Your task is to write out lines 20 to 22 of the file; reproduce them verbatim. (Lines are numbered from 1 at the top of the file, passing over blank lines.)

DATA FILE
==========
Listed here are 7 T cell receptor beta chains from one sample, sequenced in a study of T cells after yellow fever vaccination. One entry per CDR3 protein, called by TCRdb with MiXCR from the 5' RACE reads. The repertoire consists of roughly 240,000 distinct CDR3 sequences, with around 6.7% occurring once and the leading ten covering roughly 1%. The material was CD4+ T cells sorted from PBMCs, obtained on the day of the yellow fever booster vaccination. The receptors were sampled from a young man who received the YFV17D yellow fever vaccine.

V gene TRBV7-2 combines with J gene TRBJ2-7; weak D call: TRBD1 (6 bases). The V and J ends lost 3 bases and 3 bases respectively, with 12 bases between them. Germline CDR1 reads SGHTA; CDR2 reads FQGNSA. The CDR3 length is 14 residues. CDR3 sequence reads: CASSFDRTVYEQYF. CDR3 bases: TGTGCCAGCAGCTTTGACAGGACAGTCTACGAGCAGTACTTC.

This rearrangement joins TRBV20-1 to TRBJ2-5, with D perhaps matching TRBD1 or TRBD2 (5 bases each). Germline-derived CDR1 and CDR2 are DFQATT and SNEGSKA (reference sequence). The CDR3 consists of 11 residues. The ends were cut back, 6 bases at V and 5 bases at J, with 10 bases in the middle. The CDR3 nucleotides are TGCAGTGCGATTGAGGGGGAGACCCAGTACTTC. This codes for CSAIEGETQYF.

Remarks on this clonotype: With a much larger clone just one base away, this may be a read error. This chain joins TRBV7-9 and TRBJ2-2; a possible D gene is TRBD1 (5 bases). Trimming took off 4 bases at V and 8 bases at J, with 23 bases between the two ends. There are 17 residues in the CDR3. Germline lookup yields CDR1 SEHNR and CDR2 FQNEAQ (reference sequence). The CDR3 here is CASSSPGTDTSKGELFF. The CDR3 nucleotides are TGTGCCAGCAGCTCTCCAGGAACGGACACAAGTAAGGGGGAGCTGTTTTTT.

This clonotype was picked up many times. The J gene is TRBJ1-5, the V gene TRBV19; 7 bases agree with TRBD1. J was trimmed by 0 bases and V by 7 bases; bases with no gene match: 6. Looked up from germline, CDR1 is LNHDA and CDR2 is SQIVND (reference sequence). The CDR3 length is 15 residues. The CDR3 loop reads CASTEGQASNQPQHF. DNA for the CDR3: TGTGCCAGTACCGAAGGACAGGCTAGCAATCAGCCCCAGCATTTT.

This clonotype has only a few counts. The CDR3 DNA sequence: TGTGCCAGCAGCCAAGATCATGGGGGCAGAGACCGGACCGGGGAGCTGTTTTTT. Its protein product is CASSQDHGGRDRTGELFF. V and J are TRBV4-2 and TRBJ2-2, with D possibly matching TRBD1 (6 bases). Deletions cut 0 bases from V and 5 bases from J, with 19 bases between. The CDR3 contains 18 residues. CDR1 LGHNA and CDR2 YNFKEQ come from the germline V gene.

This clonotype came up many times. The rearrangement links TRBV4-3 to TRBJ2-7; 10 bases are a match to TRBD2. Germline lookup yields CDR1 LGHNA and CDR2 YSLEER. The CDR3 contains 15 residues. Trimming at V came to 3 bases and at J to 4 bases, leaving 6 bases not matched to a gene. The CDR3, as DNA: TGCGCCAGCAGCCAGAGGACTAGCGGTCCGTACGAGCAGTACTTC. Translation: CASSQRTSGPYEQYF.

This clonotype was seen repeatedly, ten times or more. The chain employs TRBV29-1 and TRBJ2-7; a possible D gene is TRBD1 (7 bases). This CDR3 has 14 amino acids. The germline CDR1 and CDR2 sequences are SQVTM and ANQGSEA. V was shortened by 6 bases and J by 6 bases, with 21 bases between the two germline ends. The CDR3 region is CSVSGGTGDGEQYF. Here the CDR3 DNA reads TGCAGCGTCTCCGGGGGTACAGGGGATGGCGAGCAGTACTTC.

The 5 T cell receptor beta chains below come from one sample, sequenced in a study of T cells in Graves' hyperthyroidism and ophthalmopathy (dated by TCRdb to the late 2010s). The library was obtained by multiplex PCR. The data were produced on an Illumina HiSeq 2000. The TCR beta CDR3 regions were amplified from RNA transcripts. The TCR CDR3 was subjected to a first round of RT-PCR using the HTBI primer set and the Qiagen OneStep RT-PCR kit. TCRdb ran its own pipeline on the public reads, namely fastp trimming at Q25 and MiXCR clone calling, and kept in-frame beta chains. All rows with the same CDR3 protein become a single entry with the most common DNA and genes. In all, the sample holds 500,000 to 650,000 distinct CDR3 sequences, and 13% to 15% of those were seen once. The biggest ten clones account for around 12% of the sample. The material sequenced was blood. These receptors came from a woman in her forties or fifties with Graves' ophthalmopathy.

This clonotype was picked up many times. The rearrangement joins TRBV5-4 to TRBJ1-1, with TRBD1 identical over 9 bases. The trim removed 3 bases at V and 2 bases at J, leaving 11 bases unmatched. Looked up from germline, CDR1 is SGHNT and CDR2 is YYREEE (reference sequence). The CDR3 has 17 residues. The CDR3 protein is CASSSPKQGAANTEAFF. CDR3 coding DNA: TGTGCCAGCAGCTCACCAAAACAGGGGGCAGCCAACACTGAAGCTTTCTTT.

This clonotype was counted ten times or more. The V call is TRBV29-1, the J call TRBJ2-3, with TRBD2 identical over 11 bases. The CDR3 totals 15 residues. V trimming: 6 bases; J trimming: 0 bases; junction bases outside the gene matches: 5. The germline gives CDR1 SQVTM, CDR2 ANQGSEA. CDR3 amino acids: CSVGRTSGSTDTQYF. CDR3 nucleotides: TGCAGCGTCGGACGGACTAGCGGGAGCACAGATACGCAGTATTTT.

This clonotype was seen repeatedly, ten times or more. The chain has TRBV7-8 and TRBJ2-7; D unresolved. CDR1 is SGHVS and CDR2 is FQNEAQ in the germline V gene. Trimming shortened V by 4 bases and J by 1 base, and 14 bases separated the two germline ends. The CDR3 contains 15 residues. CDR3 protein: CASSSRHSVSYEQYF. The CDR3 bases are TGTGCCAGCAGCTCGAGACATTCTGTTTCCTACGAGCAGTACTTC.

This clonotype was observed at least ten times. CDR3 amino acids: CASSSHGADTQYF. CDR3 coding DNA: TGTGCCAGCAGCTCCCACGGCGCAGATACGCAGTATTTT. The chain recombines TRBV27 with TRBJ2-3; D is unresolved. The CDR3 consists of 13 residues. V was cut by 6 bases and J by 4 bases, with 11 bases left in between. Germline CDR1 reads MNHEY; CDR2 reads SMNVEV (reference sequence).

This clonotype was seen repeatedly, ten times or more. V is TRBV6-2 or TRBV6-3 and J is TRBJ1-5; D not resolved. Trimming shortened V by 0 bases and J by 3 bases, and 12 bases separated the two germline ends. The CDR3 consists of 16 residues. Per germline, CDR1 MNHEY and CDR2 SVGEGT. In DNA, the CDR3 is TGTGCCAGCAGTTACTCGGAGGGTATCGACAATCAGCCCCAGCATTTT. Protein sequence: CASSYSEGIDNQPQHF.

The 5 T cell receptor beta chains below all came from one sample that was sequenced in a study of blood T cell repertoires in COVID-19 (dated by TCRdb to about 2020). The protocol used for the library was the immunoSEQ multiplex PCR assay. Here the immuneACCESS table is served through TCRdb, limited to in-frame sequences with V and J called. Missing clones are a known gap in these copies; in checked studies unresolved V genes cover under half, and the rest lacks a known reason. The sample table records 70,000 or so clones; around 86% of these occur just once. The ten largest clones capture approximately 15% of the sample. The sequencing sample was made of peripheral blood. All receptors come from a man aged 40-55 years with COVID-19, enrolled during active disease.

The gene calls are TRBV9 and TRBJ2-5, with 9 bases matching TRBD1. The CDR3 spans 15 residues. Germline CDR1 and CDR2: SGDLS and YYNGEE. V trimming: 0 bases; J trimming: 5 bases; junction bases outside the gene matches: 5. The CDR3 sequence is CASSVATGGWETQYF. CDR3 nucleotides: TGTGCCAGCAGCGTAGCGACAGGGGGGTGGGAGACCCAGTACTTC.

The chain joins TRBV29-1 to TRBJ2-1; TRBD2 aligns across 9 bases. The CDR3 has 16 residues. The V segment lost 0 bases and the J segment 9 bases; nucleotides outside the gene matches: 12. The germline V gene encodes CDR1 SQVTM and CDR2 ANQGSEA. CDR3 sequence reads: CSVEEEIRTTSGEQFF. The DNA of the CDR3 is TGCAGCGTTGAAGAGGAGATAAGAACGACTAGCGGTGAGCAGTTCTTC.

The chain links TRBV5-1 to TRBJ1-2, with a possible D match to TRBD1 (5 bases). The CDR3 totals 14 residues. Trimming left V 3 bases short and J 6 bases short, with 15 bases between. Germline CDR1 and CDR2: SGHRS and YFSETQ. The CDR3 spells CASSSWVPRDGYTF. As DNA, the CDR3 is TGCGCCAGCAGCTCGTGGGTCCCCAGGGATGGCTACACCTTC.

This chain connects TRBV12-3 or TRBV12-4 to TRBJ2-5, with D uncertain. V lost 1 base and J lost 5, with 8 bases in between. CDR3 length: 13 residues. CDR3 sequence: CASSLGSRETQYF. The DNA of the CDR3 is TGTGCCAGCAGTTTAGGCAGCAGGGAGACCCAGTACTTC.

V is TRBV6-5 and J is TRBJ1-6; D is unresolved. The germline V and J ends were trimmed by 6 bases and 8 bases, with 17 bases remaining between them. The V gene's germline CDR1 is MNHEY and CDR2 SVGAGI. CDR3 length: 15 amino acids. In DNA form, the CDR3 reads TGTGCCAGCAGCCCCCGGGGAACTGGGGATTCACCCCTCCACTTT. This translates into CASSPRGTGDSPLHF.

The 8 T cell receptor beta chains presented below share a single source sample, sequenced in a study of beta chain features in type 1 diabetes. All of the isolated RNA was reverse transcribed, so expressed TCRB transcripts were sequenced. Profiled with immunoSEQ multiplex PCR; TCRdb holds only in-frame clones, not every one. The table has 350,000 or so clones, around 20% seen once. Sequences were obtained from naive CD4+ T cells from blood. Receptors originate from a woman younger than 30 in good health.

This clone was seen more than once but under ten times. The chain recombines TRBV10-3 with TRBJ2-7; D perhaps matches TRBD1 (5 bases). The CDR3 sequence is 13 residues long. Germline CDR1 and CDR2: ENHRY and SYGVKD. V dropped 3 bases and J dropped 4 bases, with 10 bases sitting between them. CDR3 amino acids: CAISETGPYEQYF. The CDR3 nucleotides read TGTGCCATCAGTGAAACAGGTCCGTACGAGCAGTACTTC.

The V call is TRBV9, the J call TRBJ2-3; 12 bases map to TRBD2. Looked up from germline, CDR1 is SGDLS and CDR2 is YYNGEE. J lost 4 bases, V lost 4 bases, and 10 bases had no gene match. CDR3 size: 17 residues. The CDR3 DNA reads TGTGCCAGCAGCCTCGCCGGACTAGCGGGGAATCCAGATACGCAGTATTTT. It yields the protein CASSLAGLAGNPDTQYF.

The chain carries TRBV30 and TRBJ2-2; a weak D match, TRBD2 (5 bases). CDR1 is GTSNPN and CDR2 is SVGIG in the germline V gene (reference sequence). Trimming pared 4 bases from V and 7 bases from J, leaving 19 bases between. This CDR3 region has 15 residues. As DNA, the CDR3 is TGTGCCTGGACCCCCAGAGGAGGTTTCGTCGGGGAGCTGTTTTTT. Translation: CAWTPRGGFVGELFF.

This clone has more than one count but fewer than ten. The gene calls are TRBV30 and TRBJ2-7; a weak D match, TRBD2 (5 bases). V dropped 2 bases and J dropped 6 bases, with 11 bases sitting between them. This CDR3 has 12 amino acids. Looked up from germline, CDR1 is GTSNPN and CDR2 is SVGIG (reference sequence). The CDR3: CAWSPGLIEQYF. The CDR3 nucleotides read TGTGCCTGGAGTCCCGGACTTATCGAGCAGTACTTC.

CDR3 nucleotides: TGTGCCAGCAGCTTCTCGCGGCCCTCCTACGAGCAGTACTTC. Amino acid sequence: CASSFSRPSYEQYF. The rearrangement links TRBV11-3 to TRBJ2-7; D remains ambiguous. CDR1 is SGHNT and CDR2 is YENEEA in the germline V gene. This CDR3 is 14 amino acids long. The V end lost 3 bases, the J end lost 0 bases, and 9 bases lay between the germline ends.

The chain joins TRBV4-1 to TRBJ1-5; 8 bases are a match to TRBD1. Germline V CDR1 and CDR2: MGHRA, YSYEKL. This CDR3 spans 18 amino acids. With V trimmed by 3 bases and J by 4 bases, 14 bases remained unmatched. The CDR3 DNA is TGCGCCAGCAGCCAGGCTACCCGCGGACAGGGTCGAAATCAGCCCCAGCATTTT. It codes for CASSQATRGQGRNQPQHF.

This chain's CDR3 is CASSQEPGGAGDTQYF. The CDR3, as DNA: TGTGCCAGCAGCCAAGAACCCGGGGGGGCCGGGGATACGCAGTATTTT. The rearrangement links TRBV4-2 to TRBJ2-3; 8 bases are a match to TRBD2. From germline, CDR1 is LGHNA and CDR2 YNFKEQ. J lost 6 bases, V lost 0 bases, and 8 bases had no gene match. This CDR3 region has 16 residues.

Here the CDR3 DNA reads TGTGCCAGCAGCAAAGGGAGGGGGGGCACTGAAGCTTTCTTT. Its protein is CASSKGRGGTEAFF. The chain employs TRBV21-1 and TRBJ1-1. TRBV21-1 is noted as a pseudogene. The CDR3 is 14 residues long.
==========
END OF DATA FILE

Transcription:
V is TRBV6-5 and J is TRBJ1-6; D is unresolved. The germline V and J ends were trimmed by 6 bases and 8 bases, with 17 bases remaining between them. The V gene's germline CDR1 is MNHEY and CDR2 SVGAGI. CDR3 length: 15 amino acids. In DNA form, the CDR3 reads TGTGCCAGCAGCCCCCGGGGAACTGGGGATTCACCCCTCCACTTT. This translates into CASSPRGTGDSPLHF.

The 8 T cell receptor beta chains presented below share a single source sample, sequenced in a study of beta chain features in type 1 diabetes. All of the isolated RNA was reverse transcribed, so expressed TCRB transcripts were sequenced. Profiled with immunoSEQ multiplex PCR; TCRdb holds only in-frame clones, not every one. The table has 350,000 or so clones, around 20% seen once. Sequences were obtained from naive CD4+ T cells from blood. Receptors originate from a woman younger than 30 in good health.

This clone was seen more than once but under ten times. The chain recombines TRBV10-3 with TRBJ2-7; D perhaps matches TRBD1 (5 bases). The CDR3 sequence is 13 residues long. Germline CDR1 and CDR2: ENHRY and SYGVKD. V dropped 3 bases and J dropped 4 bases, with 10 bases sitting between them. CDR3 amino acids: CAISETGPYEQYF. The CDR3 nucleotides read TGTGCCATCAGTGAAACAGGTCCGTACGAGCAGTACTTC.